William Simpson’s contemporary lithograph of the Charge of the Light Brigade

William Simpson’s contemporary lithograph of the Charge of the Light Brigade

We know little about his early years, other than that he was born on 28 August 1830 in the Grove Buildings. These were in a part of Dorchester known at that time as West Fordington, to differentiate it from what was then the town’s most densely populated area, which is the Fordington of today. The Grove Buildings were demolished long ago; in their place are modern flats, at which the statue of Thomas Hardy looks from his position on the grass bank on the opposite side of the road – the road itself is now known simply as The Grove. Thomas Warr was the son of William and Jane Warr, and they had him christened at St George’s Church in Fordington on 30 January 1831.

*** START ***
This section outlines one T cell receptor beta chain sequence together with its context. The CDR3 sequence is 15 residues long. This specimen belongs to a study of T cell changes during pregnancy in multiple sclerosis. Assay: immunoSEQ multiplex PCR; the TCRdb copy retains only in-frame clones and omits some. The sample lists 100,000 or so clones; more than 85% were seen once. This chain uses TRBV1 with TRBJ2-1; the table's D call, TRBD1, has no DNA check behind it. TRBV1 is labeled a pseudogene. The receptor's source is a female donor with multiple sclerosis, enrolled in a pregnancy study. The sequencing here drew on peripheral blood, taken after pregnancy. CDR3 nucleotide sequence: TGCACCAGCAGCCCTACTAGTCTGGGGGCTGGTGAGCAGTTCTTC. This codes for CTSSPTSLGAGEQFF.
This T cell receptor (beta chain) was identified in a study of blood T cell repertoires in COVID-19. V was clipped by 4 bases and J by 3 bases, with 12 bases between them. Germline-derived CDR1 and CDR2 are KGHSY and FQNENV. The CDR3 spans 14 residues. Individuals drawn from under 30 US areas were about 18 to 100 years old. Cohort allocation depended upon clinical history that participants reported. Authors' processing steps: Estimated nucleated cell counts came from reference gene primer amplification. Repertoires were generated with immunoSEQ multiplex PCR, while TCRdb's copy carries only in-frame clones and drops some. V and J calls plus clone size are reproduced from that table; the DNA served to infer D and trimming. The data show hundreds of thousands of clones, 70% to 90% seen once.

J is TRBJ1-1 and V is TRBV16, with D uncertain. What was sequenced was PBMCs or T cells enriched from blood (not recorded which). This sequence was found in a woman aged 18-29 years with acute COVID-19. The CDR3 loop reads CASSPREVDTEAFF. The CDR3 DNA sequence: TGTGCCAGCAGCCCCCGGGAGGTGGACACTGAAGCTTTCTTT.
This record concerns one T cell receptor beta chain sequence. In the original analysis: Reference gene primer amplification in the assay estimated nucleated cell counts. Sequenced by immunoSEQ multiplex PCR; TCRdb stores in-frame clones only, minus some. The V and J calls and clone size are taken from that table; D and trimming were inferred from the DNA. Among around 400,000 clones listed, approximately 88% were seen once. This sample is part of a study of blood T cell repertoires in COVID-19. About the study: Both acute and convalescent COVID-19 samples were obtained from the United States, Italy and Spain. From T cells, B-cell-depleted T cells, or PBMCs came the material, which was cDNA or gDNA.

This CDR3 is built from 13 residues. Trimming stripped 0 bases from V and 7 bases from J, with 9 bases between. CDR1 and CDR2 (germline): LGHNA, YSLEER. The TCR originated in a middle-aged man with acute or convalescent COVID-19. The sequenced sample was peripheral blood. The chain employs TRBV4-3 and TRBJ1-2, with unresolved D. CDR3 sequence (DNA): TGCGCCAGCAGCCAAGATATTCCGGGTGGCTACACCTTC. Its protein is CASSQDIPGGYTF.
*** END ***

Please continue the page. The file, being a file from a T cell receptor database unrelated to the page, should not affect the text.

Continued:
His early life was apparently uneventful, although he himself claimed to have been the first patient at Dorset County Hospital, being admitted for treatment after the effects of a gunpowder explosion. He is said to have stated that this was in 1848, but since the hospital opened its doors in 1841, he may have been embellishing the truth for dramatic effect. The story emerged at the end of his life, by which time he had become something of a celebrity in Dorchester; the hospital’s admission records make no mention of his name. But since his father was a cooper, in other words a barrel-maker, and since gunpowder was stored in barrels, there may have been an element of truth in the tale. At all events, gunpowder certainly played a part in his later life.

A cavalryman in the uniform of the 11th Hussars which impressed Tom so much that he decided to enlist

A cavalryman in the uniform of the 11th Hussars which impressed Tom so much that he decided to enlist